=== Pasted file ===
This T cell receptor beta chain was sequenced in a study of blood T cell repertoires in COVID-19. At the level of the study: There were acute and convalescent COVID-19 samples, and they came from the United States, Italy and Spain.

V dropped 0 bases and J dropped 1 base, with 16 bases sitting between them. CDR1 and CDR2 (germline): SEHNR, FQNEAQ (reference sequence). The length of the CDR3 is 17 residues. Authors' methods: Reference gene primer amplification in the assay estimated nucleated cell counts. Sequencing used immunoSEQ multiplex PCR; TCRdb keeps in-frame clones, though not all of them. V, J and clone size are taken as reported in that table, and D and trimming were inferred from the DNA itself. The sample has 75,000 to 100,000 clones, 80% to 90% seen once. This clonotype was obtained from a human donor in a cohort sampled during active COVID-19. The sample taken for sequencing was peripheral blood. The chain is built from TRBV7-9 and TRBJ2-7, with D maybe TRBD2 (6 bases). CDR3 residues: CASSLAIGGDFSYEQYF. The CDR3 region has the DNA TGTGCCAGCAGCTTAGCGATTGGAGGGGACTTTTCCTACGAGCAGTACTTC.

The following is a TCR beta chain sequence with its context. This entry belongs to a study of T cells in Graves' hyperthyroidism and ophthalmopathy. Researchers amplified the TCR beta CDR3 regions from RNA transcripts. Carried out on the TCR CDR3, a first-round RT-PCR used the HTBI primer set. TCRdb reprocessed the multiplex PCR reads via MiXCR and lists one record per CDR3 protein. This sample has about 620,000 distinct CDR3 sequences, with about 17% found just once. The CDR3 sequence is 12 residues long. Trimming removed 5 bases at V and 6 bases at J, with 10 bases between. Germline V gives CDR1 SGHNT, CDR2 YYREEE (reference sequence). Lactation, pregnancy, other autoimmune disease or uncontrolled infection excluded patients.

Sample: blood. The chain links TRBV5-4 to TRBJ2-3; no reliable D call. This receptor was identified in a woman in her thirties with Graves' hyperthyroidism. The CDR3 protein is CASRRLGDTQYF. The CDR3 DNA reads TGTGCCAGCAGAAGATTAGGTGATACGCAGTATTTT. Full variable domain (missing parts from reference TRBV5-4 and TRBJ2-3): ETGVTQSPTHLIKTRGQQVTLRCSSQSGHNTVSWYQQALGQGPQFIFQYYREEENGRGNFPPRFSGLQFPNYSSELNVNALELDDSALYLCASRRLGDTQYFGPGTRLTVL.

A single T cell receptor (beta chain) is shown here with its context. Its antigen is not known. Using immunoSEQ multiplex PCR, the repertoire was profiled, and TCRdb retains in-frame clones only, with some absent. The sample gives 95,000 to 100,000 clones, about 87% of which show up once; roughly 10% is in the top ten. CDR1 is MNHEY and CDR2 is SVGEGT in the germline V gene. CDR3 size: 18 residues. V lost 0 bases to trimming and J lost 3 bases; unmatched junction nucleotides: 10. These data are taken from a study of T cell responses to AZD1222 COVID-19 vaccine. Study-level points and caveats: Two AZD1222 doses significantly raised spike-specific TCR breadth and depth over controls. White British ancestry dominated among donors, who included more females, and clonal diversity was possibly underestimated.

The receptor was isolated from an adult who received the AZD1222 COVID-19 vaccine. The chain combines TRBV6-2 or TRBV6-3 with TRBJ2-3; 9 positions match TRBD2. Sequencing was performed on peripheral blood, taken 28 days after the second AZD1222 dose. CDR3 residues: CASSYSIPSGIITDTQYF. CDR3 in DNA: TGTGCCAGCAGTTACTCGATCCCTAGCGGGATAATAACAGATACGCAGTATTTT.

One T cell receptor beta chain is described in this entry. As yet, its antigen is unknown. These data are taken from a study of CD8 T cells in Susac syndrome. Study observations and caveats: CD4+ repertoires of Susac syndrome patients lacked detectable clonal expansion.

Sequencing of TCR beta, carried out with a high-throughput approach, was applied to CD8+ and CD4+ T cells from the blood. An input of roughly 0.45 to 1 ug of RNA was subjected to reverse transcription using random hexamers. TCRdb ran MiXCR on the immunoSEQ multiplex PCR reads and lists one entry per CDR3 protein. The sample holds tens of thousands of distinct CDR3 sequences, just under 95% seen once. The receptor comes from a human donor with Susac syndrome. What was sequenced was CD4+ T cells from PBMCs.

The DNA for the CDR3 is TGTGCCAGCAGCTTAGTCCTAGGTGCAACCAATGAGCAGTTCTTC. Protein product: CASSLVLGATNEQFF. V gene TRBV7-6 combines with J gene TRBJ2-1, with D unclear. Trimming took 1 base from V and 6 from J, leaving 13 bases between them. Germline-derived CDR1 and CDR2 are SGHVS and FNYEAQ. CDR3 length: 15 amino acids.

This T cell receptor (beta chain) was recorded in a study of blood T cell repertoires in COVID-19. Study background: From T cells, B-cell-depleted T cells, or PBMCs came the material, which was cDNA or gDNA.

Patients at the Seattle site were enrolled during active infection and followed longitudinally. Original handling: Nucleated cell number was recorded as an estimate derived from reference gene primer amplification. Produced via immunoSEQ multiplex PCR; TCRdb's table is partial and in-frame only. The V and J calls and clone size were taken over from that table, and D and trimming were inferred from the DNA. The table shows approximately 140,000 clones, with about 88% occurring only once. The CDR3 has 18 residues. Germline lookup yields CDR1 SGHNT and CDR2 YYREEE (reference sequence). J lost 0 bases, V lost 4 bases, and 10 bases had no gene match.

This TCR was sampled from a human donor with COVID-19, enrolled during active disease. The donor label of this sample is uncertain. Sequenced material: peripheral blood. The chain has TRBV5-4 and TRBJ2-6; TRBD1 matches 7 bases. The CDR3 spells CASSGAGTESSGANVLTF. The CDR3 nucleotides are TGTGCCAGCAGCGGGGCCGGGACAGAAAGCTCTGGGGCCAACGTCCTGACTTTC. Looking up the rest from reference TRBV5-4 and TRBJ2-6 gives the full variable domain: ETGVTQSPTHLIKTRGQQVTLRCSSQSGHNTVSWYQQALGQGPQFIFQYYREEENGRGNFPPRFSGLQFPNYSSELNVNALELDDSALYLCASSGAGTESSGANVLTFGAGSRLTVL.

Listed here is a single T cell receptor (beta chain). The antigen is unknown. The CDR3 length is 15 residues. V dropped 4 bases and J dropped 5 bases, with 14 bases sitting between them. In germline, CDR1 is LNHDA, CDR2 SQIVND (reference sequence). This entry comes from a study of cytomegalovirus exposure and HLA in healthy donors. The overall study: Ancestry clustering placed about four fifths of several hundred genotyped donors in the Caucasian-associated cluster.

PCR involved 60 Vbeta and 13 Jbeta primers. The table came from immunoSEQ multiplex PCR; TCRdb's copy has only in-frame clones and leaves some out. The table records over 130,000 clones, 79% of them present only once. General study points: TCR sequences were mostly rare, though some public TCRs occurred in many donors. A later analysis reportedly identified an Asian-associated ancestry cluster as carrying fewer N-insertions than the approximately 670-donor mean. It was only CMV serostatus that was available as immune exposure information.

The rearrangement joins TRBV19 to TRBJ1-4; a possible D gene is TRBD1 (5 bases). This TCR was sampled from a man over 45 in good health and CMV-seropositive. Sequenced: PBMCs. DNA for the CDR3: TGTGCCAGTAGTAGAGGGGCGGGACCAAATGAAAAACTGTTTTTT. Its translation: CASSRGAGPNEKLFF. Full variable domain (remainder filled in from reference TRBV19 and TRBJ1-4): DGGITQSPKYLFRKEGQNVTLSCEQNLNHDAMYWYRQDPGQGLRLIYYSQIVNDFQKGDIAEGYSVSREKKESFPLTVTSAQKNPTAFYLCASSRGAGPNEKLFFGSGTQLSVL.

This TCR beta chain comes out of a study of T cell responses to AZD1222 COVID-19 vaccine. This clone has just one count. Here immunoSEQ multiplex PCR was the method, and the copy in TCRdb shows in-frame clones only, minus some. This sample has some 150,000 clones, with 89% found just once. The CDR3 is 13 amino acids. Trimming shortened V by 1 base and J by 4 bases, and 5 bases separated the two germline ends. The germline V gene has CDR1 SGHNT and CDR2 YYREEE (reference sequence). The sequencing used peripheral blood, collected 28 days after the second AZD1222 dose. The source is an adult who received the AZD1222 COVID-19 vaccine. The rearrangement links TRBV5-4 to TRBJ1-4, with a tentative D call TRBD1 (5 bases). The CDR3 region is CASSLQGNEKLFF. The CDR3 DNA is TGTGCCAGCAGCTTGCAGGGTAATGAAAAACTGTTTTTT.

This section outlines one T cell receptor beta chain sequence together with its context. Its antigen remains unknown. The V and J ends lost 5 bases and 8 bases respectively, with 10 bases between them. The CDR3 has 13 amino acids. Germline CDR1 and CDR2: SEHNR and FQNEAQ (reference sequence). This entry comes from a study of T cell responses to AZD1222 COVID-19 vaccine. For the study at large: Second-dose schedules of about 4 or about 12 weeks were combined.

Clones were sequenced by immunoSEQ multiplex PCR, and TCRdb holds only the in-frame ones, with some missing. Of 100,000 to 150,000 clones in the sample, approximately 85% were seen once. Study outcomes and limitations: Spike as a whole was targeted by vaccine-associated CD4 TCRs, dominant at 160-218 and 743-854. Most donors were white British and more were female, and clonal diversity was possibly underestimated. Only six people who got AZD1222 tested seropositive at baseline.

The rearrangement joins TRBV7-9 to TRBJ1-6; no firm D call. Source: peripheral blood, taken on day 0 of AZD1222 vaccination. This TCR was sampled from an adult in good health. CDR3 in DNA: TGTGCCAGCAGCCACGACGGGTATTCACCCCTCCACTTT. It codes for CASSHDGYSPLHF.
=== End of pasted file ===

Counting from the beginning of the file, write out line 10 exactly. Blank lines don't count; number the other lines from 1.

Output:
This T cell receptor (beta chain) was recorded in a study of blood T cell repertoires in COVID-19. Study background: From T cells, B-cell-depleted T cells, or PBMCs came the material, which was cDNA or gDNA.